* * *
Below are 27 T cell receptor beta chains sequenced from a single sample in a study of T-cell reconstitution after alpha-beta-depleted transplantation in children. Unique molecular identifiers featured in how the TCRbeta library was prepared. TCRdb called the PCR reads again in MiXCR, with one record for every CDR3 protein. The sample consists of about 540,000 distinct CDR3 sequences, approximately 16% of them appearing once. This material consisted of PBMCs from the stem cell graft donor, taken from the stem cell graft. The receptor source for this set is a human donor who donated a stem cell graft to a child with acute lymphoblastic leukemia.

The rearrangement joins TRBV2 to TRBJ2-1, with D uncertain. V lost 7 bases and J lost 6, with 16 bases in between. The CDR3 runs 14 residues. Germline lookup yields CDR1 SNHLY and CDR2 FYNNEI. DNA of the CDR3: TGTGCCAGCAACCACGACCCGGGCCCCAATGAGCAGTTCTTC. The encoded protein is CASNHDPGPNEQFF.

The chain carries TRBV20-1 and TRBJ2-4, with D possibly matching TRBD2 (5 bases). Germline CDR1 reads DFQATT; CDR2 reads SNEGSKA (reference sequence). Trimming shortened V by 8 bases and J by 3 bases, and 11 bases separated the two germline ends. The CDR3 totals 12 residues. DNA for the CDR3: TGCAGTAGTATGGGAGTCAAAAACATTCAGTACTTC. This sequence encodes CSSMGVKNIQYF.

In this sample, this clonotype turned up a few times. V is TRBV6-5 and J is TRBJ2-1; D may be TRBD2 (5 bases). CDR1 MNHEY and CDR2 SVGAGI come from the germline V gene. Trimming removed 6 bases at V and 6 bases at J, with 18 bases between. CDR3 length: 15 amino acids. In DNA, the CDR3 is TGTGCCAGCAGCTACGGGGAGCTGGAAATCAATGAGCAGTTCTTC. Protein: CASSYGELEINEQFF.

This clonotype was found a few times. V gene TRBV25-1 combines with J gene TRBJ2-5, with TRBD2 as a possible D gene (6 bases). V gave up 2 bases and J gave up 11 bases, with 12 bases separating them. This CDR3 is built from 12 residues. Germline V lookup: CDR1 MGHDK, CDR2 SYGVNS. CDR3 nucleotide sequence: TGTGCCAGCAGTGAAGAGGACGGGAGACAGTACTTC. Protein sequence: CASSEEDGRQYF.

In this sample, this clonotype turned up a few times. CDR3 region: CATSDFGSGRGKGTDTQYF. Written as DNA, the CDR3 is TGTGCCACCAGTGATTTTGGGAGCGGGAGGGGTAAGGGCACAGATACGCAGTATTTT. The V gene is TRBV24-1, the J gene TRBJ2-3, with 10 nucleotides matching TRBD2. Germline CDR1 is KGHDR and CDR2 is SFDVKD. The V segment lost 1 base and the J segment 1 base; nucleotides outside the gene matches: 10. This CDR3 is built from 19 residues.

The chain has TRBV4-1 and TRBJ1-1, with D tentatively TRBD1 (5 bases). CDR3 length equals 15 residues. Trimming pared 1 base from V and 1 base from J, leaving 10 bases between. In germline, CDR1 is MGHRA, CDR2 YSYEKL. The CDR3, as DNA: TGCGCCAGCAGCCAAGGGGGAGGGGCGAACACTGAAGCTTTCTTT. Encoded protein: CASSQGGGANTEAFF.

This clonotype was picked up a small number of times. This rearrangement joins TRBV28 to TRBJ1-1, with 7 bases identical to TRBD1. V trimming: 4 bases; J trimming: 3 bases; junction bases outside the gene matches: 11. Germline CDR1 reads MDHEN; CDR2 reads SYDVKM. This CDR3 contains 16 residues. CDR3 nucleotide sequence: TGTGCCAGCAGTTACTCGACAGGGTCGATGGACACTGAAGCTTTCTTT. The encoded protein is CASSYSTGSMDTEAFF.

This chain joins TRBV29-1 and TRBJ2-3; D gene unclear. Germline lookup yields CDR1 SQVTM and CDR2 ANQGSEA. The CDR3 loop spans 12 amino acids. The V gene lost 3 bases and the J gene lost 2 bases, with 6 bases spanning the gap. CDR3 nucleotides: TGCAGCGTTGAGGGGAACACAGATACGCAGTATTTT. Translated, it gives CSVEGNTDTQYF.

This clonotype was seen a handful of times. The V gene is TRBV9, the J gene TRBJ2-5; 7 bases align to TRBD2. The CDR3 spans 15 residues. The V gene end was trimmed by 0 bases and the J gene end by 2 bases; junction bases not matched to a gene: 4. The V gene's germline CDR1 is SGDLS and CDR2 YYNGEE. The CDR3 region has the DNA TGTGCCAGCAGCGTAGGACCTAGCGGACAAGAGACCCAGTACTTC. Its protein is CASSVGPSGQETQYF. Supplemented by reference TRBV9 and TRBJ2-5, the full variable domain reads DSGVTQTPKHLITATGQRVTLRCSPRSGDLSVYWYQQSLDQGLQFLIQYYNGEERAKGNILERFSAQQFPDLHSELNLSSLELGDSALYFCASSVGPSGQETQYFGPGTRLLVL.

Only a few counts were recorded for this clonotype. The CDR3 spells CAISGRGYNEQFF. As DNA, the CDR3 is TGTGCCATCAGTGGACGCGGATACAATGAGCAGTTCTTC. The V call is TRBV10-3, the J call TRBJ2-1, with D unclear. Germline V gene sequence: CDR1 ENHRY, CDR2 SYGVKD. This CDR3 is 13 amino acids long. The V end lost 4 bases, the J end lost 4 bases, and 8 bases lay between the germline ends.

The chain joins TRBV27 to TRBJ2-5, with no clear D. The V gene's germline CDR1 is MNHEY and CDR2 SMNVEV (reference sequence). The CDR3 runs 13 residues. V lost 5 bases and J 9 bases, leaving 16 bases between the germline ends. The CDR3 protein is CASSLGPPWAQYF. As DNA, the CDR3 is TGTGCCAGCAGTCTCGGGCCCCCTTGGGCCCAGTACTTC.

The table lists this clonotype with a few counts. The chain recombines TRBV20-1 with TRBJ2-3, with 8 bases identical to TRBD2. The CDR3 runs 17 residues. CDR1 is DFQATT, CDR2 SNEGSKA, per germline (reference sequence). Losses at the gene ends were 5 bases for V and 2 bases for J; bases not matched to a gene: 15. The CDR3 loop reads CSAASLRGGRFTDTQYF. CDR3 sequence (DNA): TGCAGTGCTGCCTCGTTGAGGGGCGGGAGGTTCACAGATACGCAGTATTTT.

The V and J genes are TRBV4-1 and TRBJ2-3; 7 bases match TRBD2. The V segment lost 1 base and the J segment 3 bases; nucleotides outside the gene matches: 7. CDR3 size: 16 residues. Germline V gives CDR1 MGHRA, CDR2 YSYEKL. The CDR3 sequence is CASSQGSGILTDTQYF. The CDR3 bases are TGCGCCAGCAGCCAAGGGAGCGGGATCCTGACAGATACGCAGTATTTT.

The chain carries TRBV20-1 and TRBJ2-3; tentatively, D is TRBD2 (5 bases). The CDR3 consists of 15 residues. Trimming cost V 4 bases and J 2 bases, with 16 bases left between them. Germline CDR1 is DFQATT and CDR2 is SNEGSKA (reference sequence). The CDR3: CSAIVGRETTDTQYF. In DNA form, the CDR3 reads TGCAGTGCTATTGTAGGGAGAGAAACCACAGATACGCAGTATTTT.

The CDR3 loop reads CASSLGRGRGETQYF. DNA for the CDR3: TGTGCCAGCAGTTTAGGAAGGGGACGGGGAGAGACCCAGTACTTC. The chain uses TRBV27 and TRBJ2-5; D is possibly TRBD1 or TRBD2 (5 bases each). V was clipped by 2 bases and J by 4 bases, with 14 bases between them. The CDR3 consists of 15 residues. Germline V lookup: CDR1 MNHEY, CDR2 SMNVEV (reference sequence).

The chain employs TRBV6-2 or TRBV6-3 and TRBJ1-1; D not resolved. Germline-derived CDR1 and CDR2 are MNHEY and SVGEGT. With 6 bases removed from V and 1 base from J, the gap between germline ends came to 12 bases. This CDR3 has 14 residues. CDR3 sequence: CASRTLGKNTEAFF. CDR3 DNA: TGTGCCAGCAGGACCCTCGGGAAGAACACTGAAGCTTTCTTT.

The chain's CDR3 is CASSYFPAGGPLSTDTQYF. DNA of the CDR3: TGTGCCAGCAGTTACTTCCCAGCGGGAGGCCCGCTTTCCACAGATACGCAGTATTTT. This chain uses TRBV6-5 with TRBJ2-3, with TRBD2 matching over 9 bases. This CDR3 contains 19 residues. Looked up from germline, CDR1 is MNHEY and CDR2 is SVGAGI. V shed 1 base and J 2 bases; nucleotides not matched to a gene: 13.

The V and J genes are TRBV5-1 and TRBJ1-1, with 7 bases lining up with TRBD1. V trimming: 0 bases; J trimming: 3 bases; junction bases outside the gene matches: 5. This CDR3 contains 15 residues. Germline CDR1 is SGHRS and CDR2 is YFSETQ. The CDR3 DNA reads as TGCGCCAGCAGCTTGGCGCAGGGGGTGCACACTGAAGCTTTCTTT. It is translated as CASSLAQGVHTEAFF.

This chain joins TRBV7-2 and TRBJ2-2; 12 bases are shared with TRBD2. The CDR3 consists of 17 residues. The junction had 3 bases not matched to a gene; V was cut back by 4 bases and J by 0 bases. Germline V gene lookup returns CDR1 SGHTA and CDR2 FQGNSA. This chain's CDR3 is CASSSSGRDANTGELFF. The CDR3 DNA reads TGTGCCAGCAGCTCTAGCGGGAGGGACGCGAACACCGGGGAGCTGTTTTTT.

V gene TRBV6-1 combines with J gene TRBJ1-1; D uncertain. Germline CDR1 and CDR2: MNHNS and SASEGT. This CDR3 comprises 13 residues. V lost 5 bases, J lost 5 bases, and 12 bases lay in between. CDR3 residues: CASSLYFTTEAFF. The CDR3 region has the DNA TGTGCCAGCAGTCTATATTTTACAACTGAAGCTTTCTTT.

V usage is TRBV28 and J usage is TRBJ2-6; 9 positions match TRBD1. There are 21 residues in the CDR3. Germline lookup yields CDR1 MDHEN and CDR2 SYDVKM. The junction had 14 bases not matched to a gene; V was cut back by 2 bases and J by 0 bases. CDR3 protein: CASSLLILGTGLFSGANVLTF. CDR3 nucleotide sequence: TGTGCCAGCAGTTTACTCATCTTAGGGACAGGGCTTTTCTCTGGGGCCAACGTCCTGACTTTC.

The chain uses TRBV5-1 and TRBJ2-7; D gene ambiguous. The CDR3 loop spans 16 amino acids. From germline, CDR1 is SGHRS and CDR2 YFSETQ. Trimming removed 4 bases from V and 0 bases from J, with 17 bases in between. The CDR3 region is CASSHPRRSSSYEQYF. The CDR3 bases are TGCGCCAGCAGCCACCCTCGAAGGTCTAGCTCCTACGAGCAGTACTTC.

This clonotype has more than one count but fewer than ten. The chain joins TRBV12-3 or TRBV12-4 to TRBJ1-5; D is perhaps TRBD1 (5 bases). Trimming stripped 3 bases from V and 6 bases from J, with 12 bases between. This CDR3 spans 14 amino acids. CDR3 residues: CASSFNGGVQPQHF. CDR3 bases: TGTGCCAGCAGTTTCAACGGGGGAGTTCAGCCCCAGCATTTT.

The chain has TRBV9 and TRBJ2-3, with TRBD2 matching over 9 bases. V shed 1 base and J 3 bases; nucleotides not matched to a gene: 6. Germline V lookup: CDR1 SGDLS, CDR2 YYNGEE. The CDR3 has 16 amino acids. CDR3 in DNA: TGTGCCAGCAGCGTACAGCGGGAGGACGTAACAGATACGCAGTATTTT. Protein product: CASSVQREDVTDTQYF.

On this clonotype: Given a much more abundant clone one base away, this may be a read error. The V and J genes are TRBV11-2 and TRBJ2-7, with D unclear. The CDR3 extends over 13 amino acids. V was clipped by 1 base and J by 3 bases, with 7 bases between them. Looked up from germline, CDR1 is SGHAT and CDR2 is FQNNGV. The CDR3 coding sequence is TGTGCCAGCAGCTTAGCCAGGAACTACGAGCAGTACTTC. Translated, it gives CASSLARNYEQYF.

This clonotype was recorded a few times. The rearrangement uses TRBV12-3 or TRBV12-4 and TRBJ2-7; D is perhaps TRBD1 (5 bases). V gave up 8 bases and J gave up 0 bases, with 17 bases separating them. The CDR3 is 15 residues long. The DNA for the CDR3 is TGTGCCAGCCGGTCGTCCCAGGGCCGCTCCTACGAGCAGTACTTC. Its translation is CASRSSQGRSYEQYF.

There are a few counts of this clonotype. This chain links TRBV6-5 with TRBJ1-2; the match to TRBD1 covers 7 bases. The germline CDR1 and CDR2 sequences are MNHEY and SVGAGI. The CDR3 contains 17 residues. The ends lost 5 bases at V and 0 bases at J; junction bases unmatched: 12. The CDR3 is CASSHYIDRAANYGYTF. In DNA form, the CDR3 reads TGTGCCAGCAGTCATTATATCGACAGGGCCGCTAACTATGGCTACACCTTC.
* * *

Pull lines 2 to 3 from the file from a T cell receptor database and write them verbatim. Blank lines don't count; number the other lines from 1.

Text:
The rearrangement joins TRBV2 to TRBJ2-1, with D uncertain. V lost 7 bases and J lost 6, with 16 bases in between. The CDR3 runs 14 residues. Germline lookup yields CDR1 SNHLY and CDR2 FYNNEI. DNA of the CDR3: TGTGCCAGCAACCACGACCCGGGCCCCAATGAGCAGTTCTTC. The encoded protein is CASNHDPGPNEQFF.

The chain carries TRBV20-1 and TRBJ2-4, with D possibly matching TRBD2 (5 bases). Germline CDR1 reads DFQATT; CDR2 reads SNEGSKA (reference sequence). Trimming shortened V by 8 bases and J by 3 bases, and 11 bases separated the two germline ends. The CDR3 totals 12 residues. DNA for the CDR3: TGCAGTAGTATGGGAGTCAAAAACATTCAGTACTTC. This sequence encodes CSSMGVKNIQYF.